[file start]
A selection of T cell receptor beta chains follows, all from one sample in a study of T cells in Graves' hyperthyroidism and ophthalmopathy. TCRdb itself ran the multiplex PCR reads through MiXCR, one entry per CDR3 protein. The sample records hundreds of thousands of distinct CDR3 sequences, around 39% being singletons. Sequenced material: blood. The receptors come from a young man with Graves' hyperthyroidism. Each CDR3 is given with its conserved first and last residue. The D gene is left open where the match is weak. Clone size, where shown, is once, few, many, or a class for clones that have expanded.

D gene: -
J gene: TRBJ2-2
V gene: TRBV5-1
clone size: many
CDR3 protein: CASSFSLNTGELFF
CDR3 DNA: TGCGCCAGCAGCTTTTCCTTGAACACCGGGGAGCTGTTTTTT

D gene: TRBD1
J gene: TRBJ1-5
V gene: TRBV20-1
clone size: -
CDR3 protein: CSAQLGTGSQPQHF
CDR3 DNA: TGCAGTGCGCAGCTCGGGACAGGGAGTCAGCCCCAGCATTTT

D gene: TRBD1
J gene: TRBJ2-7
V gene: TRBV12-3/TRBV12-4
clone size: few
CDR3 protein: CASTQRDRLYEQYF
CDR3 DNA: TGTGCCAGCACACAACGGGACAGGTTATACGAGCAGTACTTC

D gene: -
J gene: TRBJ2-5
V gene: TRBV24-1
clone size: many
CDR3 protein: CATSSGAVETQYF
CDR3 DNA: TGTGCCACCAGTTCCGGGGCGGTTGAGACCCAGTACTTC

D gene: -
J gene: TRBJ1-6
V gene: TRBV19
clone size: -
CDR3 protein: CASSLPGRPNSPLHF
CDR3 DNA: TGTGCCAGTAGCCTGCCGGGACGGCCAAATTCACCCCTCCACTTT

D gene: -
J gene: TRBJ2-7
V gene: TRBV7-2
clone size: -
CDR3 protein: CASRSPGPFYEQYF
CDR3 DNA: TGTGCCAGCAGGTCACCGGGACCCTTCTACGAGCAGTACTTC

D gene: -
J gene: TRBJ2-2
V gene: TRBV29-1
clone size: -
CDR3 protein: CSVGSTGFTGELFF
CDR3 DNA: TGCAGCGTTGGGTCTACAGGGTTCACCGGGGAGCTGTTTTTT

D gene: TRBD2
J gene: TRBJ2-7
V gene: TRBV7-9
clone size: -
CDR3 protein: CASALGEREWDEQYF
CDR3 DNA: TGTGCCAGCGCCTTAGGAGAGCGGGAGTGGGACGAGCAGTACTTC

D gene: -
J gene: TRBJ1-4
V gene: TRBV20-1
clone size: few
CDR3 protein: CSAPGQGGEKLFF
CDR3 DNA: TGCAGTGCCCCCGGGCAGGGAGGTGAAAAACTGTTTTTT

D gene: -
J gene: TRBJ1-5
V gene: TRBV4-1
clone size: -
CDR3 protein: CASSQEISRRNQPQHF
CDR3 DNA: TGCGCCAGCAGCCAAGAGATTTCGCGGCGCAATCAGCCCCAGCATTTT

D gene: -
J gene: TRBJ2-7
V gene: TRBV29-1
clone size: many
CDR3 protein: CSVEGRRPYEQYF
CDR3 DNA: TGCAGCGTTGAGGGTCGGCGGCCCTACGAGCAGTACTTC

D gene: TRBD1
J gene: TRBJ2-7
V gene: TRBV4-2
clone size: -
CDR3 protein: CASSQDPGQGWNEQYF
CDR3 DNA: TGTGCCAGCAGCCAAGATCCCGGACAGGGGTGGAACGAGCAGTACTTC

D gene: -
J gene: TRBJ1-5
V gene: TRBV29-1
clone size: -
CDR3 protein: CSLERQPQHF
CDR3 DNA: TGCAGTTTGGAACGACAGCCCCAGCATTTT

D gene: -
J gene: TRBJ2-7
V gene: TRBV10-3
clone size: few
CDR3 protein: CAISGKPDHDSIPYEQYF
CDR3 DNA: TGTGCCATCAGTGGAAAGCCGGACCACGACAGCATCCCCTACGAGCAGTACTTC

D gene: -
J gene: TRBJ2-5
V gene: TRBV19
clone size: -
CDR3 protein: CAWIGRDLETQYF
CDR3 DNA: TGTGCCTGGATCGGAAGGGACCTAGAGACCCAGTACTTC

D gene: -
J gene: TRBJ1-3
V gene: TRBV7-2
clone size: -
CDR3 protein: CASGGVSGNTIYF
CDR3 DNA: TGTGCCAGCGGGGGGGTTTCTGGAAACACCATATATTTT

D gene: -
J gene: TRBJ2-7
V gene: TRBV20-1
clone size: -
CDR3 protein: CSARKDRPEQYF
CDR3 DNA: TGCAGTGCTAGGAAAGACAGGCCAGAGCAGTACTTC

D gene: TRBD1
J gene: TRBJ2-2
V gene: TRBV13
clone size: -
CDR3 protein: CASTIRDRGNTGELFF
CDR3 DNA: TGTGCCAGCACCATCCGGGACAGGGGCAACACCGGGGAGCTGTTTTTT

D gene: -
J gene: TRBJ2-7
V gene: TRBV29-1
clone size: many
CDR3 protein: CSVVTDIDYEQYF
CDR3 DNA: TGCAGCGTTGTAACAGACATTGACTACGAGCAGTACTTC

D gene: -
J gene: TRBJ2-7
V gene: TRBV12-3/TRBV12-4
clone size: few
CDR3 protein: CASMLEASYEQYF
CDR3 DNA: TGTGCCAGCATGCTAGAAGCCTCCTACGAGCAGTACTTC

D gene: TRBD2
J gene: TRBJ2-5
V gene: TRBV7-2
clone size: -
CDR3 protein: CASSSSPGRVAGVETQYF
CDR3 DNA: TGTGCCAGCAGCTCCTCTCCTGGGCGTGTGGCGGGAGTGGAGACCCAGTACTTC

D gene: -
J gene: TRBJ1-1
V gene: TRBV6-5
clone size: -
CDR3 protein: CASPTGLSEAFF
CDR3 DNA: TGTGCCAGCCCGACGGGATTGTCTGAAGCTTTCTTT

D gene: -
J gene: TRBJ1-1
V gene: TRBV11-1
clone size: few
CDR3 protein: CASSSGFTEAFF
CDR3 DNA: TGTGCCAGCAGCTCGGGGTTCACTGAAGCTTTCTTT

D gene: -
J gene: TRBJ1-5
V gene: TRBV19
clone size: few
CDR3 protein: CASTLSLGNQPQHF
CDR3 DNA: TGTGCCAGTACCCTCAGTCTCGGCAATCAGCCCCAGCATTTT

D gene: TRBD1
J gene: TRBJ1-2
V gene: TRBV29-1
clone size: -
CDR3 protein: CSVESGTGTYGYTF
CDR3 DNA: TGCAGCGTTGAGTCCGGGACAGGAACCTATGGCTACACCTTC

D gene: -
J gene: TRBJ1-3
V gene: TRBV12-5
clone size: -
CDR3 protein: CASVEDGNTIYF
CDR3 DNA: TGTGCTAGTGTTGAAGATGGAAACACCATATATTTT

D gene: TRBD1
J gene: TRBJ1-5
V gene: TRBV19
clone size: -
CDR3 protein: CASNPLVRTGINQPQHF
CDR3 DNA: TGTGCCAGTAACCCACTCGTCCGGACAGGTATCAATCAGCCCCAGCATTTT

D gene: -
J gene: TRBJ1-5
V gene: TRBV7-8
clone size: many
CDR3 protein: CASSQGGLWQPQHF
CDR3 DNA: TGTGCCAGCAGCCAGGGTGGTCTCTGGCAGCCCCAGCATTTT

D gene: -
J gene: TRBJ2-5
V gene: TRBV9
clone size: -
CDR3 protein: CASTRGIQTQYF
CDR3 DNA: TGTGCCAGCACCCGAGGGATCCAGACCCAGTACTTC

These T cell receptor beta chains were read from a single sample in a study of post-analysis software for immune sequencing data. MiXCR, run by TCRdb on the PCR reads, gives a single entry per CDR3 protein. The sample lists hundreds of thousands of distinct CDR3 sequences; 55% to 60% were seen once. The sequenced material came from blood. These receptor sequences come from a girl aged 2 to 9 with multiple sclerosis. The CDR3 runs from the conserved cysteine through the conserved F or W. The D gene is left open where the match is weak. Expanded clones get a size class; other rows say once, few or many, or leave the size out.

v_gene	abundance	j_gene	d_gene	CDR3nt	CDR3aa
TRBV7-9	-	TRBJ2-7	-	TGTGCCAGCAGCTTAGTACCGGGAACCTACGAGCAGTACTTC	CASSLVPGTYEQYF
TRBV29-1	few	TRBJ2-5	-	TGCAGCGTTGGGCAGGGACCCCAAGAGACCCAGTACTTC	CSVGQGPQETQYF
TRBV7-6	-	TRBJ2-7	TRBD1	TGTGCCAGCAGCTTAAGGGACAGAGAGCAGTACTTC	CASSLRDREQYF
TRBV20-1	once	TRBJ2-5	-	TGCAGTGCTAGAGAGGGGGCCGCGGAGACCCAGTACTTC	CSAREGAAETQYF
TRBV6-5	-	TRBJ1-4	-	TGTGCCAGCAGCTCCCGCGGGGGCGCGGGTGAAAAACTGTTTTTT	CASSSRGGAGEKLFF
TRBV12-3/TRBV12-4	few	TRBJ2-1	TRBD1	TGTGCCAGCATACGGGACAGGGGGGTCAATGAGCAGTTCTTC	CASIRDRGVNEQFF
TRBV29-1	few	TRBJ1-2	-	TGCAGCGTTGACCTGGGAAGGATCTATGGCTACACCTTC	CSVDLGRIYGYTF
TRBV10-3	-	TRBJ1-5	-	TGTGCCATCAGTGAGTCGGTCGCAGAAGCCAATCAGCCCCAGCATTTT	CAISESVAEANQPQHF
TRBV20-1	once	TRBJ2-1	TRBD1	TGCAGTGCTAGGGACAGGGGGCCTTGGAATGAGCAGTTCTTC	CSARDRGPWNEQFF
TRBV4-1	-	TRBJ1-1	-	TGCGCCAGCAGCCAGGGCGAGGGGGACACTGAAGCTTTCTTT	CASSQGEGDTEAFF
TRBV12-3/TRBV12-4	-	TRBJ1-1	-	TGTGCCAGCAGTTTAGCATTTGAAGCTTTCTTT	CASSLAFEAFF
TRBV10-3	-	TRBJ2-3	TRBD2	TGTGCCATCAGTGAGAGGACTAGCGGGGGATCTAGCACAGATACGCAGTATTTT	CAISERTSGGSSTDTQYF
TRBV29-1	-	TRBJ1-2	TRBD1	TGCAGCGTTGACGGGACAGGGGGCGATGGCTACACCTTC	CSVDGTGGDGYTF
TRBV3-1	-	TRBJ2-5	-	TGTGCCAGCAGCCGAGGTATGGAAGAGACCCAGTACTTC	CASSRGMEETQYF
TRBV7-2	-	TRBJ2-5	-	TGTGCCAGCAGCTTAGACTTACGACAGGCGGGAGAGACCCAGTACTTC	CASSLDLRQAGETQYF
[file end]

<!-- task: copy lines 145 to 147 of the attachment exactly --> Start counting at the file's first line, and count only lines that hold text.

CDR3 DNA: TGTGCCAGTACCCTCAGTCTCGGCAATCAGCCCCAGCATTTT

D gene: TRBD1
J gene: TRBJ1-2